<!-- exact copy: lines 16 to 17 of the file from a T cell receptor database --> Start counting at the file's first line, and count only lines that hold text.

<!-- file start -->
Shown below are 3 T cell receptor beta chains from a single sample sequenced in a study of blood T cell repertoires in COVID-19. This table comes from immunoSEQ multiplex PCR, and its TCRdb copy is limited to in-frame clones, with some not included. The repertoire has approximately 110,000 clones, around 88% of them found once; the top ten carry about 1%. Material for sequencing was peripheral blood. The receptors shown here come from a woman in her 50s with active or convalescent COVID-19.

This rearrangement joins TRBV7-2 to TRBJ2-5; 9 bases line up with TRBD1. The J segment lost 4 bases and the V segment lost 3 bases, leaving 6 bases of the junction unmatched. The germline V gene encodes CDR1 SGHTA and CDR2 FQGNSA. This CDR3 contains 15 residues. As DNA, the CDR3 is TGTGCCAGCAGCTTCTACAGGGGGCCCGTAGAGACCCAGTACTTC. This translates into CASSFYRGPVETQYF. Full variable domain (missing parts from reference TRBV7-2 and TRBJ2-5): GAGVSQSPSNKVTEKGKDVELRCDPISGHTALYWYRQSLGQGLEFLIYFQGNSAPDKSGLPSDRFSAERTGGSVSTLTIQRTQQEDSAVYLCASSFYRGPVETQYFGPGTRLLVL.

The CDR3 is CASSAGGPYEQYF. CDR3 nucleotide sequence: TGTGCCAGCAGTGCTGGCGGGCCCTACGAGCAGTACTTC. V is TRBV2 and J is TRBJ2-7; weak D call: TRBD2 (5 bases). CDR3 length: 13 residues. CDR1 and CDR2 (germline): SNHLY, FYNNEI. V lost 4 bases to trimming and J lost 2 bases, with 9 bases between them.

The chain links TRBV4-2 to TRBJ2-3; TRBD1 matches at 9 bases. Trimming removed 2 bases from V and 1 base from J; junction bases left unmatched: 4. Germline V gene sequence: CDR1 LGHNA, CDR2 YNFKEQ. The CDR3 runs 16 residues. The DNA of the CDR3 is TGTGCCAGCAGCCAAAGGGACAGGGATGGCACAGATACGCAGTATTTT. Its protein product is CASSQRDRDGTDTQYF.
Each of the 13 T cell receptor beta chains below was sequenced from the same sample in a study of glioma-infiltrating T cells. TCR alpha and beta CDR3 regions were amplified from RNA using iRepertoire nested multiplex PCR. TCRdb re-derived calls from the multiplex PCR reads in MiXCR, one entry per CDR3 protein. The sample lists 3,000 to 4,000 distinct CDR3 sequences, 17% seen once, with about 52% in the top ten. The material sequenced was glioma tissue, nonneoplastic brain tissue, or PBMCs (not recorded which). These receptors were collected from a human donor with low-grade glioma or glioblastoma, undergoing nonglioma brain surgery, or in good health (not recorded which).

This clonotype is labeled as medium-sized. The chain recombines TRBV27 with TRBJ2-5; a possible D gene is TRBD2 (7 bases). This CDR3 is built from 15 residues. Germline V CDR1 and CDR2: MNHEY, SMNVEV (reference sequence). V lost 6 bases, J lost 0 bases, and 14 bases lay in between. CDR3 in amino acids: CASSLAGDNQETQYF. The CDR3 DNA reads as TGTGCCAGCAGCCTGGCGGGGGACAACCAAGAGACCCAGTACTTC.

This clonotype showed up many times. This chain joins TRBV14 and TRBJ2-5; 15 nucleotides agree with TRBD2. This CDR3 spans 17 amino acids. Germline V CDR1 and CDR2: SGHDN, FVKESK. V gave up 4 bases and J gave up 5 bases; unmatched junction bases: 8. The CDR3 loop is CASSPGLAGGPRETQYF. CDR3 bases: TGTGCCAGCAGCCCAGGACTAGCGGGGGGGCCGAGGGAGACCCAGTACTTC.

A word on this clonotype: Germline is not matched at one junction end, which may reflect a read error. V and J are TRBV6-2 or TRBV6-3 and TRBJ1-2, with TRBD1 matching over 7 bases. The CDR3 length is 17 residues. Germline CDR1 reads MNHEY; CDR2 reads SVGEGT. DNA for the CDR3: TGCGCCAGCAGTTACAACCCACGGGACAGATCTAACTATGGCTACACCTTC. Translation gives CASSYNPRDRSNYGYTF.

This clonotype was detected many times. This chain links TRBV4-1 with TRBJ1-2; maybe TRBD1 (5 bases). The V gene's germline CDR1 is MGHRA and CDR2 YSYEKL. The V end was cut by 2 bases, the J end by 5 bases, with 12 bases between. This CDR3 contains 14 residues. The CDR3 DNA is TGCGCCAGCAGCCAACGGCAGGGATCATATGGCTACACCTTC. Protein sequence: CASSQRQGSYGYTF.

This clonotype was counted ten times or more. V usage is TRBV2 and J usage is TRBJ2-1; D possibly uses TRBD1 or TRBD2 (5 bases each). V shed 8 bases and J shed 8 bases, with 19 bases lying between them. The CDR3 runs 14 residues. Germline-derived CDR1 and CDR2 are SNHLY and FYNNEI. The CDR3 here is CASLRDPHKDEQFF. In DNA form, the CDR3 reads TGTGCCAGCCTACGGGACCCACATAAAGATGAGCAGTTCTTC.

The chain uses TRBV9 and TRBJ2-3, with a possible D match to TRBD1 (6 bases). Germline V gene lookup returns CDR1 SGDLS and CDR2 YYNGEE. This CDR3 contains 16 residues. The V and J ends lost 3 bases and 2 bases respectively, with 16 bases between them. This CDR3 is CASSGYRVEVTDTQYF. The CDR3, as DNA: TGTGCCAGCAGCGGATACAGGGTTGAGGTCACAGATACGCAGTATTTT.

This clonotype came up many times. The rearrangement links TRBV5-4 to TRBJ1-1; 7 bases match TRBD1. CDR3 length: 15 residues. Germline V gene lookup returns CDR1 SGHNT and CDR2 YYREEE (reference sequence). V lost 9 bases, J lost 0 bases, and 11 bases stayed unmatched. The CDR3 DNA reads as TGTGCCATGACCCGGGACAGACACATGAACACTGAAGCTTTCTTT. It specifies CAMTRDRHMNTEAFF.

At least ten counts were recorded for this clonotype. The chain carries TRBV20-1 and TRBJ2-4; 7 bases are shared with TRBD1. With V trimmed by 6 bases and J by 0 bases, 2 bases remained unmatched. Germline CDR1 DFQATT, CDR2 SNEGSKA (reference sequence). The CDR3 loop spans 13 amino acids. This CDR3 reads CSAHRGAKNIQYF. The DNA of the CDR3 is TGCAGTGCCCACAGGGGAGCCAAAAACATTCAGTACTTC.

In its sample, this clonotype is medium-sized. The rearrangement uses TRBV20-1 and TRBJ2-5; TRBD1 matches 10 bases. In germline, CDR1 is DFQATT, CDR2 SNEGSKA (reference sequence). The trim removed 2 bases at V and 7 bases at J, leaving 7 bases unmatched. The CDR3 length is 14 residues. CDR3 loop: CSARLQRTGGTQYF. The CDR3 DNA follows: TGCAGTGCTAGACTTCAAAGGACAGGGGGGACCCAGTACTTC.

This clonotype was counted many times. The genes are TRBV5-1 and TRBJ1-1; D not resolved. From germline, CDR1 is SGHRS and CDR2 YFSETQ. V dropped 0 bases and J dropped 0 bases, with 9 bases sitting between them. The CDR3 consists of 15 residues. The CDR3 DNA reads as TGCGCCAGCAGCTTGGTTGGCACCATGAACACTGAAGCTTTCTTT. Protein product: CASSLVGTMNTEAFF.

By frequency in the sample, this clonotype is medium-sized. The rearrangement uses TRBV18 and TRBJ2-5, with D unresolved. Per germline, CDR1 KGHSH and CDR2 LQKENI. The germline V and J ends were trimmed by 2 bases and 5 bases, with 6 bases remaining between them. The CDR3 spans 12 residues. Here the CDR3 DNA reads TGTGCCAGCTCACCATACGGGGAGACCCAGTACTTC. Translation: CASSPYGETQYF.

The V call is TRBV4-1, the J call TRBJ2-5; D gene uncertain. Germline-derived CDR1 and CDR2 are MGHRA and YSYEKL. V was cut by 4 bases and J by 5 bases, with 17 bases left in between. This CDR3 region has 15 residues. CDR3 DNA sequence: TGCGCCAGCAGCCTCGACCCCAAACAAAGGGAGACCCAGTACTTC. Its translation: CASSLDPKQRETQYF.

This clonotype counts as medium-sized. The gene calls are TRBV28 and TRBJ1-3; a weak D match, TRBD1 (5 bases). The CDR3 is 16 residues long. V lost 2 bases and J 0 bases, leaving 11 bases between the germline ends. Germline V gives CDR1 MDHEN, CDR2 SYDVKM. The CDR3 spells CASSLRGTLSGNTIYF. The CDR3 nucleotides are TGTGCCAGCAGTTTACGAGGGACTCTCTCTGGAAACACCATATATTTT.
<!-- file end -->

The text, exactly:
By frequency in the sample, this clonotype is medium-sized. The rearrangement uses TRBV18 and TRBJ2-5, with D unresolved. Per germline, CDR1 KGHSH and CDR2 LQKENI. The germline V and J ends were trimmed by 2 bases and 5 bases, with 6 bases remaining between them. The CDR3 spans 12 residues. Here the CDR3 DNA reads TGTGCCAGCTCACCATACGGGGAGACCCAGTACTTC. Translation: CASSPYGETQYF.

The V call is TRBV4-1, the J call TRBJ2-5; D gene uncertain. Germline-derived CDR1 and CDR2 are MGHRA and YSYEKL. V was cut by 4 bases and J by 5 bases, with 17 bases left in between. This CDR3 region has 15 residues. CDR3 DNA sequence: TGCGCCAGCAGCCTCGACCCCAAACAAAGGGAGACCCAGTACTTC. Its translation: CASSLDPKQRETQYF.